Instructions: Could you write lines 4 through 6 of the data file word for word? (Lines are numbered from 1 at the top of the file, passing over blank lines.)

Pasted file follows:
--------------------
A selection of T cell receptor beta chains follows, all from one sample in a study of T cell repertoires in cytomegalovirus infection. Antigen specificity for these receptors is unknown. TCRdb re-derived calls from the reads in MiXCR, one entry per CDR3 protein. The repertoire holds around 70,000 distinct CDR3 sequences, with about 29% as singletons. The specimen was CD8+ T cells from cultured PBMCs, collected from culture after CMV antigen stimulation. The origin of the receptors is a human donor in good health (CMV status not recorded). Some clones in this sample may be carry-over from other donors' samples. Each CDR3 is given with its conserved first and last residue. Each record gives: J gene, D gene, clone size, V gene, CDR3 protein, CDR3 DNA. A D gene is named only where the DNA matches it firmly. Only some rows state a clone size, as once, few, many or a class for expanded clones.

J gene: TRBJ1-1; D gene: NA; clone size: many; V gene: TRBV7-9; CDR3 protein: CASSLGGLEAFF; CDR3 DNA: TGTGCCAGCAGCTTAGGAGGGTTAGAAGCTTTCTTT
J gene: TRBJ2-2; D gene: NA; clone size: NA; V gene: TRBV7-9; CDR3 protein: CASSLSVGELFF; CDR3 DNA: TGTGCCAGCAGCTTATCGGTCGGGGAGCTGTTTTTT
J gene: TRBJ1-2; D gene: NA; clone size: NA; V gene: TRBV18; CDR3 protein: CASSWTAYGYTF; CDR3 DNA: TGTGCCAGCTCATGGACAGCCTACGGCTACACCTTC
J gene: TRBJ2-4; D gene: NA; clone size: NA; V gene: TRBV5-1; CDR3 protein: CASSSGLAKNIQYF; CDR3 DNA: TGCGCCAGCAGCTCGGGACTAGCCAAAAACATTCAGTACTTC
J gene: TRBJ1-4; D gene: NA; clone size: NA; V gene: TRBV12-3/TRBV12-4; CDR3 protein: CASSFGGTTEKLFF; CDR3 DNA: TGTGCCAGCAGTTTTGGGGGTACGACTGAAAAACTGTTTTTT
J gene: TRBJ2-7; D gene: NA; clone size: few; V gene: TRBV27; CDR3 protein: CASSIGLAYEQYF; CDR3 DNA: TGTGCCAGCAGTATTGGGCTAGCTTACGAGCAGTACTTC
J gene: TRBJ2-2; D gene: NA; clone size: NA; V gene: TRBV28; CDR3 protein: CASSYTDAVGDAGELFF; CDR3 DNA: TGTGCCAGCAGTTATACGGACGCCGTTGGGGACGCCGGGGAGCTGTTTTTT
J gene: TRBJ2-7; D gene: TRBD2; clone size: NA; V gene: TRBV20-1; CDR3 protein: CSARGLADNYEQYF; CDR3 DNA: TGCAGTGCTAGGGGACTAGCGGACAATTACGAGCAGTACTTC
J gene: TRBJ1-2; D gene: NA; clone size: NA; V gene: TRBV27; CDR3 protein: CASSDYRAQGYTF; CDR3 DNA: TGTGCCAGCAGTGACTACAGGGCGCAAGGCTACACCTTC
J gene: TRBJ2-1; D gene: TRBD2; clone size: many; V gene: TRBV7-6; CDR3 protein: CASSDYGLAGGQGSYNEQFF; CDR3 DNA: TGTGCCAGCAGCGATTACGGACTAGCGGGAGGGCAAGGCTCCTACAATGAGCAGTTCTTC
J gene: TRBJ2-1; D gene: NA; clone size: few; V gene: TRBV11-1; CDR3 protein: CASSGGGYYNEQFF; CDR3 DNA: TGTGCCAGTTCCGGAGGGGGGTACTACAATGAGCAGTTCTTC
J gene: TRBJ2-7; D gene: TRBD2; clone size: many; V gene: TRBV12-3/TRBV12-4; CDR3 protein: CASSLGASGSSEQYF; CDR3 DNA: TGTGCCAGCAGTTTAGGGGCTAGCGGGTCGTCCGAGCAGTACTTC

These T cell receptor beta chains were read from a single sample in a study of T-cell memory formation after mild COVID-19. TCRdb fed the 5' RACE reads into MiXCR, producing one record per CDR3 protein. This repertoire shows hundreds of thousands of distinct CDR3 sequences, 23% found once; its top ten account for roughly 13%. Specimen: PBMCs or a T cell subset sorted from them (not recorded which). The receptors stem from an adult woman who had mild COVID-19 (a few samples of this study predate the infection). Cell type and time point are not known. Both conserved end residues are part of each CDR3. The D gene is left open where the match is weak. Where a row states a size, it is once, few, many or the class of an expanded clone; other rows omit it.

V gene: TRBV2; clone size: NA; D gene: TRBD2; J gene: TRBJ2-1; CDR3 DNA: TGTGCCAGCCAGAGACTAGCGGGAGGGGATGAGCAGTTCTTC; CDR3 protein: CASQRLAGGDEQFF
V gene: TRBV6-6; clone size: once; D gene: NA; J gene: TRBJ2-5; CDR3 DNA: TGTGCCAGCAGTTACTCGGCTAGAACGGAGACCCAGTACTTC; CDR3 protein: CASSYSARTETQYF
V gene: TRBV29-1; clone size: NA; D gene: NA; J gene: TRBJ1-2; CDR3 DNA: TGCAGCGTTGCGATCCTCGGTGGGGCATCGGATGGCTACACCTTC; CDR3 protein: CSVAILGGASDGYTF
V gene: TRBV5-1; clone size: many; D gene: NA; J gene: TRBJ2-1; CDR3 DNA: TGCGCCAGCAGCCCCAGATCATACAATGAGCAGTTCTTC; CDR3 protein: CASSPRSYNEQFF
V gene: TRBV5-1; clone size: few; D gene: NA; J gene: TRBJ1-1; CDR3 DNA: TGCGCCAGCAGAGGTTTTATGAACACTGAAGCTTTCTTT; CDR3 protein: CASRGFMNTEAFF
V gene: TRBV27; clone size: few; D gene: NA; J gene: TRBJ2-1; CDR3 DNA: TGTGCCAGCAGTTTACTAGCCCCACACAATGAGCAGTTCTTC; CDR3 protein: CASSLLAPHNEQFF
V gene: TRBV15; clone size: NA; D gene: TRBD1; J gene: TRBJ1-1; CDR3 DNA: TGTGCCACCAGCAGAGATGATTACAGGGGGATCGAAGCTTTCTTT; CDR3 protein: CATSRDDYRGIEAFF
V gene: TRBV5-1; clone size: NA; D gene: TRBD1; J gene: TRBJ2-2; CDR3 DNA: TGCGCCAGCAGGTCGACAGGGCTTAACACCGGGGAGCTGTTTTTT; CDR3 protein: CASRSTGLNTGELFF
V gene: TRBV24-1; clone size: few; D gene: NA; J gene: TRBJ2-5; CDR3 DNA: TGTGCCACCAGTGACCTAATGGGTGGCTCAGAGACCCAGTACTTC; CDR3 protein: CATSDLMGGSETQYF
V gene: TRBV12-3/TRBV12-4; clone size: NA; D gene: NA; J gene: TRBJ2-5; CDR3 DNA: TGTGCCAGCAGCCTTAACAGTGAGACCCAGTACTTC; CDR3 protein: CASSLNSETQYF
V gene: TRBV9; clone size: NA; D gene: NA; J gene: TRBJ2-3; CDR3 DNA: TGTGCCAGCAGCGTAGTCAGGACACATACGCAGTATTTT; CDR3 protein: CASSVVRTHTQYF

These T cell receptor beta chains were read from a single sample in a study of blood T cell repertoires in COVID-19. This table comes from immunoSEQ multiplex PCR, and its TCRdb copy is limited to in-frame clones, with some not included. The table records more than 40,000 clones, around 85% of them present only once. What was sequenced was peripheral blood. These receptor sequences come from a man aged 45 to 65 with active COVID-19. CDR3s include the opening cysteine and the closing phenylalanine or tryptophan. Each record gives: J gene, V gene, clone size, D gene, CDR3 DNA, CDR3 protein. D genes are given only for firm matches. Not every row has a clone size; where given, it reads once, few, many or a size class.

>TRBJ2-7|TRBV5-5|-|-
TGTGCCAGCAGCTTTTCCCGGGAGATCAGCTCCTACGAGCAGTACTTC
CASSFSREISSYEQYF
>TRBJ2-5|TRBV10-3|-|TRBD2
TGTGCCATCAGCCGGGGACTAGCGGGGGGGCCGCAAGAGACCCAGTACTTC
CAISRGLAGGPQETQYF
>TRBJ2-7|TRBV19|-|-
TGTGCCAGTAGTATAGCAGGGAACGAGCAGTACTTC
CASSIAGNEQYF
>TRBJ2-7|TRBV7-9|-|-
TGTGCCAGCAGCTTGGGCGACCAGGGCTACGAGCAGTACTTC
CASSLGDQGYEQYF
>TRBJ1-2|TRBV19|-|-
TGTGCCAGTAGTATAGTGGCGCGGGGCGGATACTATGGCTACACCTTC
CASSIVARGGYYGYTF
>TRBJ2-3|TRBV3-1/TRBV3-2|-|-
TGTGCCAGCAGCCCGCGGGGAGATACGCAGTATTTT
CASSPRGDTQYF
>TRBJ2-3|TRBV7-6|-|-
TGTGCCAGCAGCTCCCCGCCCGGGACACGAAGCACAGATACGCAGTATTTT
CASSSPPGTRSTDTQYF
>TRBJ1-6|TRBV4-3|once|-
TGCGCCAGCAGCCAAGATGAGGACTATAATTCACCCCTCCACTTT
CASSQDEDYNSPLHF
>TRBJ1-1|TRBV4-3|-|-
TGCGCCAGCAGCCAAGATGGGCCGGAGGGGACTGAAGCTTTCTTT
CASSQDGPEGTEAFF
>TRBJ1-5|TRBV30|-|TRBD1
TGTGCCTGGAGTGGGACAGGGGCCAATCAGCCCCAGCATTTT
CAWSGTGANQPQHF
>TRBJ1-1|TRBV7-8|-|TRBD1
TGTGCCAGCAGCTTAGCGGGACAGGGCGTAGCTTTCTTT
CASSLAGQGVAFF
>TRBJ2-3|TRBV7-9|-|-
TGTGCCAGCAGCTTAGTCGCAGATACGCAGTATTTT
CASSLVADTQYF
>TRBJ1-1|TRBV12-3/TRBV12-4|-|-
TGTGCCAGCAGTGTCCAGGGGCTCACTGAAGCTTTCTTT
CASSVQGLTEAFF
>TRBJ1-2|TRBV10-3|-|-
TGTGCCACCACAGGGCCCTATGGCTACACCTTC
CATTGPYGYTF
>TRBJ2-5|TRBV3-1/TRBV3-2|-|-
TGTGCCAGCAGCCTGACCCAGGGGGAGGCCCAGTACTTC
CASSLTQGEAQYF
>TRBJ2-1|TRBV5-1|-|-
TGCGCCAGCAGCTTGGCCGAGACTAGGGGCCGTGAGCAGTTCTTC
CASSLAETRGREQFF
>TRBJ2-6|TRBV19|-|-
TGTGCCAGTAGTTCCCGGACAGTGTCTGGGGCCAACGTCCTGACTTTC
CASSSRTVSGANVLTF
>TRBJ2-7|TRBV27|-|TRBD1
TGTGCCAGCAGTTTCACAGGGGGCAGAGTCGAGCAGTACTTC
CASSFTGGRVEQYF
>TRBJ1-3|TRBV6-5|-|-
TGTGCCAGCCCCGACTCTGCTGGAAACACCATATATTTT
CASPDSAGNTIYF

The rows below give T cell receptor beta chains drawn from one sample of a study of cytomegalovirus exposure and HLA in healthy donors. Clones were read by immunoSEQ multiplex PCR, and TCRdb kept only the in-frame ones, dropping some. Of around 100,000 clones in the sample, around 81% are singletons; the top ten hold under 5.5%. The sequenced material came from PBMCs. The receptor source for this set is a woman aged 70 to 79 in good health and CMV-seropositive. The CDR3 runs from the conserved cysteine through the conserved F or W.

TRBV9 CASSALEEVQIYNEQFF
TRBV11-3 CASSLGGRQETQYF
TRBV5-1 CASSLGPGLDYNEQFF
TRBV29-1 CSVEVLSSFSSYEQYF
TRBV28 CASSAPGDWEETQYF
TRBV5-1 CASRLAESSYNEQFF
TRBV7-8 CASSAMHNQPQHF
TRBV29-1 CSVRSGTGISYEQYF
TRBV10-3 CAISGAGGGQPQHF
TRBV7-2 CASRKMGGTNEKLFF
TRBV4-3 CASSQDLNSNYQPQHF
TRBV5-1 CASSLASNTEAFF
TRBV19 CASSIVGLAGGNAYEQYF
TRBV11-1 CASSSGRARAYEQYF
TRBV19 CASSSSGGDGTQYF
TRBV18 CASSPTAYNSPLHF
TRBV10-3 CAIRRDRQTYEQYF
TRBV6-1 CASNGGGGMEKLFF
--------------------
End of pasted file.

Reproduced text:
J gene: TRBJ1-2; D gene: NA; clone size: NA; V gene: TRBV18; CDR3 protein: CASSWTAYGYTF; CDR3 DNA: TGTGCCAGCTCATGGACAGCCTACGGCTACACCTTC
J gene: TRBJ2-4; D gene: NA; clone size: NA; V gene: TRBV5-1; CDR3 protein: CASSSGLAKNIQYF; CDR3 DNA: TGCGCCAGCAGCTCGGGACTAGCCAAAAACATTCAGTACTTC
J gene: TRBJ1-4; D gene: NA; clone size: NA; V gene: TRBV12-3/TRBV12-4; CDR3 protein: CASSFGGTTEKLFF; CDR3 DNA: TGTGCCAGCAGTTTTGGGGGTACGACTGAAAAACTGTTTTTT